On May 18, 2018, Worley Whitt braked his pickup to a stop on Limestone Road in Tazewell County, VA. Seconds later, a passenger opened the truck’s door and tossed a dog out onto the pavement. The door closed and the pickup drove away. The dog trotted after the truck, then disappeared, and has never been seen again despite concentrated efforts to find her.
The Tazewell County Sheriff’s Office was monitoring a trail cam at this site. They identified Mr. Whitt and charged him according to VA Code 3.2-6504/Animal Abandonment. The case went to court, and a General District judge fined Mr. Whitt $25.
In case the significance of this doesn’t register at first, that $25 fine did not even pay the salary of the officer for the time he spent putting the case together. It would not even begin to pay for the care of a dog turned in to the Tazewell County Animal Shelter, leaving taxpayers to pick up the bill. Dumping a dog is a Class 3 Misdemeanor in Virginia, punishable by a fine of up to $500 according to state code.
So how did this General District judge arrive at a fine of $25? I’m not at all sure. I can guarantee, however, that much of this is grounded in culture. Animals have been regarded as property in Appalachia for generations, to be dealt with and disposed of at will. In my opinion, this judge did not fulfill his obligation to the law when he issued such a negligible fine.
I would love to see this post and video go viral. I can’t imagine the frustration our law enforcement officers must have felt to see their hard work and due diligence in this case be marginalized by a court system that failed to honor the spirit of Virginia law. Lately, local animal control officers and police entities have come under growing international pressure from animal lovers and animal welfare activists due to greater exposure of the problems here in Southwest Virginia. However, in this case is it clear to me that our officers went above and beyond to uphold the law and speak for this dog, who could not speak for herself. They were failed by the court system, by a judge who is not paying attention to the concerns of people in this community and elsewhere in the world.
The judge will not reverse his decision. That ship has sailed. However, General District judges are appointed in Virginia. Our state representatives Will Morefield and Ben Chafin are the people who need to hear about this. They need to hear from constituents. They also need to hear from people around the world who are watching the situation in Tazewell County. This includes not only potential tourists, but large corporations who could potentially bring industry to our region. The era of the Good Old Boys has passed. In today’s world, we want to see abusers held accountable. In fact, we demand it. Please take a moment to contact Mr. Morefield and Mr. Chafin at the addresses and phone numbers provided below.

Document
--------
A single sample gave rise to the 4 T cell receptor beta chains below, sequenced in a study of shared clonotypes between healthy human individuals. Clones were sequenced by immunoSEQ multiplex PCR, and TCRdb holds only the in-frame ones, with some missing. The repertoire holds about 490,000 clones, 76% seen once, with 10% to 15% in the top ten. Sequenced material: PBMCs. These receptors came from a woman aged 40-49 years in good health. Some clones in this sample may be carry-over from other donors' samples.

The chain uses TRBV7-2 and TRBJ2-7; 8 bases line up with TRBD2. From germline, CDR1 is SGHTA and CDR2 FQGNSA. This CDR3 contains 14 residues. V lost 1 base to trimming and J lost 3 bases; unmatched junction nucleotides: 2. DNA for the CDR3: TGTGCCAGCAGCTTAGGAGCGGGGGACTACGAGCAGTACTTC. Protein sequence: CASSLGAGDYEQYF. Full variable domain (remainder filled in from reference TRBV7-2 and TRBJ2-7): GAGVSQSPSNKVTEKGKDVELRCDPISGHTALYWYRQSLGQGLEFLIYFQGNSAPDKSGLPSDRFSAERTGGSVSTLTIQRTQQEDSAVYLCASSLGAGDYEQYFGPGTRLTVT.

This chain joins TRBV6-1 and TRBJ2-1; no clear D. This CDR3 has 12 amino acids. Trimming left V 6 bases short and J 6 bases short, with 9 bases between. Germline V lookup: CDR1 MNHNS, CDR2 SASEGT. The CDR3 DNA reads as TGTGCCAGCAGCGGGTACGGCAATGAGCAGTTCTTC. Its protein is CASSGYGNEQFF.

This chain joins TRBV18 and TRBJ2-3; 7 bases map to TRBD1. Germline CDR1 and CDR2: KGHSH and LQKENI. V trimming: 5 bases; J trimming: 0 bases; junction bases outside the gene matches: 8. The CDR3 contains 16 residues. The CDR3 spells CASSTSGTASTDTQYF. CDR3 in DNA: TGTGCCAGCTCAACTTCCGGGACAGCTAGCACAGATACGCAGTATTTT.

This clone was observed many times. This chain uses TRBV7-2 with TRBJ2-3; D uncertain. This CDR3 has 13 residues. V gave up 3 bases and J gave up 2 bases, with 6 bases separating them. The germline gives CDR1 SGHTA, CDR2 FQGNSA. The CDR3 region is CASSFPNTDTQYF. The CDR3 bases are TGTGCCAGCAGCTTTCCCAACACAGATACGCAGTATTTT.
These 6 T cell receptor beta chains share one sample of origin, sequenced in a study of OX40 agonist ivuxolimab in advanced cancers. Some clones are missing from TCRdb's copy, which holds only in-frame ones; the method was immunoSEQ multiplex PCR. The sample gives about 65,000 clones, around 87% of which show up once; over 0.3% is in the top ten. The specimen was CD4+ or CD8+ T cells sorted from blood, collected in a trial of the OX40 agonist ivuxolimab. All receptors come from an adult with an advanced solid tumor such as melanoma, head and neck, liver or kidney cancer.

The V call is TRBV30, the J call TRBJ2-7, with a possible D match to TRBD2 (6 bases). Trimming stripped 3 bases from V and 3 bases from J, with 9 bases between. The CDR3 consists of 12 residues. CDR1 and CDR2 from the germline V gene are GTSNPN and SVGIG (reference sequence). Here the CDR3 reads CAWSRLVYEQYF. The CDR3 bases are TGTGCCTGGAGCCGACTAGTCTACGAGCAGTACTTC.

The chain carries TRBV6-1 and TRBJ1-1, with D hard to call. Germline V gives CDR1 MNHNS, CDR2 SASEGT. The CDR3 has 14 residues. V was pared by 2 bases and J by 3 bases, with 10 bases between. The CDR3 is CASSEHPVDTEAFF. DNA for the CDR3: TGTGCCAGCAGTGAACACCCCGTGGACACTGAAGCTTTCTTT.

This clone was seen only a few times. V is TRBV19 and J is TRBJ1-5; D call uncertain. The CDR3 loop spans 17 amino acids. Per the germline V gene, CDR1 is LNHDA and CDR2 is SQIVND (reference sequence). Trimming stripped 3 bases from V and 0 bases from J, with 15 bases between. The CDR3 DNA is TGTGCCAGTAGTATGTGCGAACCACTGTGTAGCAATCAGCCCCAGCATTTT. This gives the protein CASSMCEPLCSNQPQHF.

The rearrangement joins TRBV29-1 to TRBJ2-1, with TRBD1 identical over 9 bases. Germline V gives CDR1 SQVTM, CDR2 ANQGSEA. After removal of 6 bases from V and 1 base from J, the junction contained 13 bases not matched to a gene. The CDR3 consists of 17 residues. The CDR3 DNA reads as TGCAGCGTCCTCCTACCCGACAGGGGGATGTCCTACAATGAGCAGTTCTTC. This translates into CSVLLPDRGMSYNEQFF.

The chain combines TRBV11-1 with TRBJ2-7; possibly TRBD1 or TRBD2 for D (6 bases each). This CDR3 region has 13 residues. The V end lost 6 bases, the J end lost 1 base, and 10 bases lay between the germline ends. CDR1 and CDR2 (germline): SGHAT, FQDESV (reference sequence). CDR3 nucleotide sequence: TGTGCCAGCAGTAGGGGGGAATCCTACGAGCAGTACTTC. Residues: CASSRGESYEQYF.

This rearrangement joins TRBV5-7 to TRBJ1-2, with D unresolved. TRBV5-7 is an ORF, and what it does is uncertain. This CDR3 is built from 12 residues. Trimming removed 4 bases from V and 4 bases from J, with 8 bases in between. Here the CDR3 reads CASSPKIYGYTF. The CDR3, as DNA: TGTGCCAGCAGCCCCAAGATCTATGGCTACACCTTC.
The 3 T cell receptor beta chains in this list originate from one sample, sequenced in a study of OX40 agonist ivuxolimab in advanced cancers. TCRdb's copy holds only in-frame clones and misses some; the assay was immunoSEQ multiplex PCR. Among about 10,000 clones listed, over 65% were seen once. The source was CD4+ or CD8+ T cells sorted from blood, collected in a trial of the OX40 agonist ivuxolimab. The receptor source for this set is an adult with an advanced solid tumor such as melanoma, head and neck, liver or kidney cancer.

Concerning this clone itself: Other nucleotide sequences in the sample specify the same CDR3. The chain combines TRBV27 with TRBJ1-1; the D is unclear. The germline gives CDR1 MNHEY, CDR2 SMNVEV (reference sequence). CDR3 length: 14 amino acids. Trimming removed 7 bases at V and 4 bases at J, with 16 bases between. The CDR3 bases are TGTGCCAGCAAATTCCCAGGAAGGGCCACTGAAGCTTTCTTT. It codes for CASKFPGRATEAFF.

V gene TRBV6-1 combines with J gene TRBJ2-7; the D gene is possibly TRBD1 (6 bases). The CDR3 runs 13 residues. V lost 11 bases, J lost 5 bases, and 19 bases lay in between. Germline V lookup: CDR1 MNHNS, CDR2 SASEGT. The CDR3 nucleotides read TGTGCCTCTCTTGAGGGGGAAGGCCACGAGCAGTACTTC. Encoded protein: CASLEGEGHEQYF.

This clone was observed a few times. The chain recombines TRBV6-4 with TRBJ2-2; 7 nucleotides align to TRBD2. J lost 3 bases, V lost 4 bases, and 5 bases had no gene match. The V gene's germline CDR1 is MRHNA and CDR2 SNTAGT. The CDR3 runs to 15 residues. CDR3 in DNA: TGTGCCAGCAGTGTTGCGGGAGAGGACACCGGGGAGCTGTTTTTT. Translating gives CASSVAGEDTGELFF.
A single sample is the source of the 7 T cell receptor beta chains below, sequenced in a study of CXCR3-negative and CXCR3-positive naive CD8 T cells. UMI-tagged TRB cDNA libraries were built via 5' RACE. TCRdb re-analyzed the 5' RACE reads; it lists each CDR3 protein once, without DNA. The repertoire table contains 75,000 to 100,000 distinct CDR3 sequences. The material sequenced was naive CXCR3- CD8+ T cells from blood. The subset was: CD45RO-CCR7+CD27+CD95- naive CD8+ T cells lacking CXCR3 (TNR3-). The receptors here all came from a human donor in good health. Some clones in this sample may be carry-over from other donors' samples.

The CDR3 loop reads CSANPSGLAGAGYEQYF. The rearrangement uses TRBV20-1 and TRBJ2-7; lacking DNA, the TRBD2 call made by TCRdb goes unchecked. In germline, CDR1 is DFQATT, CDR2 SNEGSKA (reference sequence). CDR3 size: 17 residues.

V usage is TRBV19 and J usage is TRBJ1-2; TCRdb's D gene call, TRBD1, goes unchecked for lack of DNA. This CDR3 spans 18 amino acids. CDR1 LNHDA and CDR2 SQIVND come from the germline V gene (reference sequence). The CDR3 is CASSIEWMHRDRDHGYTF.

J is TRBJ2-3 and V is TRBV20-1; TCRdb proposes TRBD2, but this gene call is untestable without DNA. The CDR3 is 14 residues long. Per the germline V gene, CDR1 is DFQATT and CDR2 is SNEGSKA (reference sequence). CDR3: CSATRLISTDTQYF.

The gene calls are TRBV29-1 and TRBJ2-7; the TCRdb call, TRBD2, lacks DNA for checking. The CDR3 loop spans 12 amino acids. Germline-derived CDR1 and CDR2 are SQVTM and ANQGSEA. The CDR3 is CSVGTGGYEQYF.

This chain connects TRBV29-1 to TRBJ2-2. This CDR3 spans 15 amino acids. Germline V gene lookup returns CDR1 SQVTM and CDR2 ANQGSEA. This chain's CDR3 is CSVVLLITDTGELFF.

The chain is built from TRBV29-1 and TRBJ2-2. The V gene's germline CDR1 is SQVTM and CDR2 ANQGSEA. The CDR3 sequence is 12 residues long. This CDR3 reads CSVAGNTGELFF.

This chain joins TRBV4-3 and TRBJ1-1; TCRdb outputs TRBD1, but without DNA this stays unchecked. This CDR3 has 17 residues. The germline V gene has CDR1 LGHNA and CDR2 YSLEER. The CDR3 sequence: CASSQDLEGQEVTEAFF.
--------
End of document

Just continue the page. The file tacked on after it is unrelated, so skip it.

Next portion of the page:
900 E. Main St,
Richmond, Virginia 23219
Office: (804) 698-1003
Room Number: W228
P.O. Box 828
North Tazewell, VA 24630
Office: (276) 345-4300
Delegate’s Personal Website
Senator A. Benton Chafin, Jr.
Pocahontas Building, Room E514
900 East Main Street
Richmond, VA 23219
Phone: (804) 698-7538
331 West Main Street
P.O. Box 1210
Lebanon, VA 24266
Phone: (276) 889-1044
In final thoughts, I’ve been writing for several years about the deplorable situation that animals face in Southwest Virginia. In many ways, it’s comparable to conditions in underdeveloped countries that have limited or no public services for people or animals. Trying to make community leaders and government officials understand how this affects us at the socioeconomic level has been very difficult. Our county recently had a nearly three-million-dollar budget shortfall, resulting in the loss of more than a million dollars in funding for local schools (article HERE.) Addiction is epidemic here. Jobs are scarce. Our community is dying, and the best answer local politicians can come up with is to place more emphasis on tourism. You can read more about that HERE. We definitely have problems, and no solutions anywhere on the horizon.
Many studies have been done in recent years that link animal abuse to violence against people. Some finding indicate that animal abusers are five times as likely to abuse humans. The FBI has identified animal abuse as an indicator and predictor of more serious crime. It stands to reason that neglect and abandonment of animals will also reflect a similar trend in behavior toward humans, especially children.
We need to make our leaders aware of the facts. And we don’t need to stop until they understand how those facts affect all our lives directly.